'AGT' finalist Gwyneth Dorado returns with debut single

Leah C. Salterio

Posted at Sep 18 2022 07:53 AM

Gwyneth Dorado 
Gwyneth Dorado 

MANILA -- Singer-songwriter-instrumentalist Gwyneth Dorado was merely 10 years old when she wowed the region after she became one of the finalists in the first “Asia’s Got Talent" (AGT), that aired from Singapore in 2015.

She was one of the three strong contestants from the Philippines, led by the shadow play group El Gamma Penumbra, who bagged the grand prize and soprano Gerphil Flores, who ended up in third place.

“AGT” undoubtedly became a stepping stone for Dorado to showcase her talent to an international audience. She belted out “Titanium” in the grand finals, doing away with her guitar.

“That time, it was very obvious that my voice was still very young,” Dorado told ABS-CBN News. “But thanks to my coaches then, my voice evolved. I learned a lot of scientific things to do in singing.

“I learned about breathing, posture and how to stand while performing onstage. I learned about vocal techniques. My voice has improved a lot. Hindi sa pagmamayabang, but I’ve seen my growth and my voice is a lot fuller now.”

The reality singing competition opened a lot of doors for Dorado and gave her recognition even as a young artist.

“I am a new artist now,” she attested. “Not an ‘AGT’ kid anymore. Sobrang iba na ako. I am more matured now. If you will incorporate ‘AGT’ now, it will no longer fit.”

Musical theater

In 2016, Dorado ventured into theater performing and landed a role in the musical, “Annie,” with Krystal Brimmer in the title role. The following year, Dorado played one of the Von Trapp kids in “The Sound of Music,” staged at Solaire Resort and Casino. She was Luisa, while her younger sister, Faline, was Gretl. 

“I’m very, very open to audition for another musical,” Dorado said. “I’m hoping for another audition. I’m not actually targeting anything in particular, as long as the role fits. Height matters a lot in theater.”

In fact, just last March, Dorado tried her luck auditioning in “Miss Saigon” to be staged in Guam next year. However, she didn’t make it. Instead of getting disappointed, she immediately tried to move forward.

Debut single

Last September 3, Dorado released her debut single, “Tulala,” which she also wrote based from her own experience. She is overwhelmed that her single was released on Spotify, YouTube and other musical platforms. The single is carried by Ivory Music.

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“This song is kind of my personal experience,” Dorado admitted. “There were times when something really terrible happens. You least expected it and matutulala ka na lang. It’s a very overwhelming feeling.

“After thinking a lot, you’ll also realize later that things will get better. Basically, that’s what the song is all about. It’s about giving hope.”

Now in senior high drafted in Music Arts and Design (MAD) at the University of Sto. Tomas, Dorado, who is turning 18 in December, plans to take up Music or Theater Arts when she gets to college.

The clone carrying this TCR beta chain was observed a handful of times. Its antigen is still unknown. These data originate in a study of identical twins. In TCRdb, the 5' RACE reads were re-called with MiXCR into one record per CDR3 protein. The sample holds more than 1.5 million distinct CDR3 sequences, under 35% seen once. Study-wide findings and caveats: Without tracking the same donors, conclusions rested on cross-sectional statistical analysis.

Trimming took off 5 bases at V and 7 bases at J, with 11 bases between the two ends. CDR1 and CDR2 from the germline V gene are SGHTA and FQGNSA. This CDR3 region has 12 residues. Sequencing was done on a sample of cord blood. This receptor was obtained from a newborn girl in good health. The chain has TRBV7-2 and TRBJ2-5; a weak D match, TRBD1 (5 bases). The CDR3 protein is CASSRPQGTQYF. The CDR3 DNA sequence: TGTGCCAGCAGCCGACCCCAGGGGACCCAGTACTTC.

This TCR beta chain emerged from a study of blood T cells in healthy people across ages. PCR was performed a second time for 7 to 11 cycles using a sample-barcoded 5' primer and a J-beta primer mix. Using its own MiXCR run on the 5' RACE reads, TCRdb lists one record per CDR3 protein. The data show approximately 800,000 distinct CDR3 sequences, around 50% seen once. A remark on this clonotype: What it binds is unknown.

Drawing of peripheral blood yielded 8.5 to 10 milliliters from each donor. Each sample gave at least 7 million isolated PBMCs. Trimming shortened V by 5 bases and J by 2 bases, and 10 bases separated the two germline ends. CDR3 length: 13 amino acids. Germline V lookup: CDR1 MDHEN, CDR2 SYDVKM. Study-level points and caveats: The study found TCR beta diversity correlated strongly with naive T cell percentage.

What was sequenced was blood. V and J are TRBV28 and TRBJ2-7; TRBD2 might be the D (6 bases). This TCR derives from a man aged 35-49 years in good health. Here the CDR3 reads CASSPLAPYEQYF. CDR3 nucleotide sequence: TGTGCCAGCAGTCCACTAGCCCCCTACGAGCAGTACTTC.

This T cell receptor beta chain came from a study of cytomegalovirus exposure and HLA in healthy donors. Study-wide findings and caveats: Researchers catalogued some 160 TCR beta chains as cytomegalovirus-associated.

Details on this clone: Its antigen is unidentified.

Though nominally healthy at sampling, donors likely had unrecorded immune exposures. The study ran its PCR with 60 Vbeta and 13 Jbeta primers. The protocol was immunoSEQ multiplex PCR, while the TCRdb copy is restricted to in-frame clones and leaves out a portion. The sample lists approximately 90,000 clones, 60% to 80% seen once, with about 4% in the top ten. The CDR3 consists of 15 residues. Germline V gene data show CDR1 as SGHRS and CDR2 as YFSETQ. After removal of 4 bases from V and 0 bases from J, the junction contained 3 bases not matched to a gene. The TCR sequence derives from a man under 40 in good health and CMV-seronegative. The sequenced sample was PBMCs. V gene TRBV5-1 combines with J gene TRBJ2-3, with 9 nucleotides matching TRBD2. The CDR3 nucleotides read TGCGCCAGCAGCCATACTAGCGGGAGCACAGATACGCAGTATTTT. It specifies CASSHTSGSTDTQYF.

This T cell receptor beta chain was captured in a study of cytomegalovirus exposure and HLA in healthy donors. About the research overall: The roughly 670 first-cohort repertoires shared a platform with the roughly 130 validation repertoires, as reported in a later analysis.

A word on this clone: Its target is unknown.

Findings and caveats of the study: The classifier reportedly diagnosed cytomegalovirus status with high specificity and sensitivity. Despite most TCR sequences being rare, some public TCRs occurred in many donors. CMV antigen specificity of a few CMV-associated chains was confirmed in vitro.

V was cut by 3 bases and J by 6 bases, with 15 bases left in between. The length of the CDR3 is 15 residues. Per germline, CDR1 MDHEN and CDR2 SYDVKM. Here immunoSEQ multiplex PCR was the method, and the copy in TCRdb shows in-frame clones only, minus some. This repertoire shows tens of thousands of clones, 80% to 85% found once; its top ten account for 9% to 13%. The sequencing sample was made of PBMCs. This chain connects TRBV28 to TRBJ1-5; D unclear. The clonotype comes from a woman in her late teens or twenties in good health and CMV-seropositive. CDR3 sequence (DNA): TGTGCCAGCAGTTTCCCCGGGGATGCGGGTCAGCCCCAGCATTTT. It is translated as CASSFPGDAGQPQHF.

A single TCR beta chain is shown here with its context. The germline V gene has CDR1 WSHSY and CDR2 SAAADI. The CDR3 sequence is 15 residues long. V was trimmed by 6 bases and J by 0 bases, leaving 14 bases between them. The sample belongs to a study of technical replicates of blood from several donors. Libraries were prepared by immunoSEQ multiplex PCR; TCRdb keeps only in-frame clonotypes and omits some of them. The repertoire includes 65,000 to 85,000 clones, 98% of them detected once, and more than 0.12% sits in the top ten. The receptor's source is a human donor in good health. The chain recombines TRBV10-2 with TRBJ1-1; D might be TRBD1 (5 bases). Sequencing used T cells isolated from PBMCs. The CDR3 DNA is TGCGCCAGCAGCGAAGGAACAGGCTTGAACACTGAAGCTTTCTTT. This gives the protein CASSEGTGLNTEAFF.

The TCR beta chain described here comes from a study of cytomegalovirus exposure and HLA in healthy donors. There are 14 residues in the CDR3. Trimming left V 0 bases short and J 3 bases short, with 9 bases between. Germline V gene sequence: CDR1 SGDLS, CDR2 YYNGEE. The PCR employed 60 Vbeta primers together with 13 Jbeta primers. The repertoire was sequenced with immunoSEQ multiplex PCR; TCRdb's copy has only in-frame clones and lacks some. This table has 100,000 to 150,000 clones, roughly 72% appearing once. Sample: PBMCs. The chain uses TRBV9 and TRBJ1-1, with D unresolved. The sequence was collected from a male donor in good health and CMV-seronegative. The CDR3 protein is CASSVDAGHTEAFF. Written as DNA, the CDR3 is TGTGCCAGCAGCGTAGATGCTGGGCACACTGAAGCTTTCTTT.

She does not discount the fact that there will come a time her studies might have to take a backseat to her career.

“It’s possible that it will happen and I am not against it,” Dorado said. “But there are now online classes and colleges. Home study can also be done. If classes will be face-to-face, I think I might have to stop.

“There are lots of resources that you can do to continue your studies. If ever there are offers, you can still continue your studies online.”

Dorado once admitted that school became one of her hardest struggles while pursuing her career. “When I was in fifth grade, there came a time when my grades got really low compared to my old grades because of absences,” she disclosed.

“After ‘AGT,’ I pursued theater and I did full-on rehearsals everyday. I had to make a lot of sacrifices. I was a scholar in educ-high at UST, so I couldn’t afford to have low grades.

“I would go to ‘The Sound of Music’ rehearsals from 4 p.m. to 12 a.m. then I would wake up at 7 a.m. to go to school. It was really a lot of struggle and sacrifice. My parents and my family were always supportive. I thanked all of them.

“I really love what I do. It has always been my passion. In school, I would always direct musicals for our group and we always became champions.”

Virtual Playground talent

Dorado is now under Dondon Monteverde’s Virtual Playground, the talent management outfit that first handled the careers of sports personalities, then recently ventured into music production and started signing up artists in its stable.

“This is the start of a new chapter in my life and my career,” Dorado said. “I’m actually overwhelmed, happy and nervous now that my [new] single is out. ‘Tulala’ has an acoustic and sentimental vibe.”

She is looking forward to enroll in acting workshops that Virtual Playground will make her take, so she can try other roles in film and theater.

“I really love theater,” Dorado admitted. “Go lang ako whenever there is an audition. I would love to audition for ‘Les Miserables,’ ‘Hamilton’ and even ‘Miss Saigon’ again. Whatever musical is up there.

“Locally, I wanted to try for ‘Mula sa Buwan,’ but only 18 years old were allowed to audition, so maybe, I can pursue other musicals next time. I hope I will be given other opportunities.”

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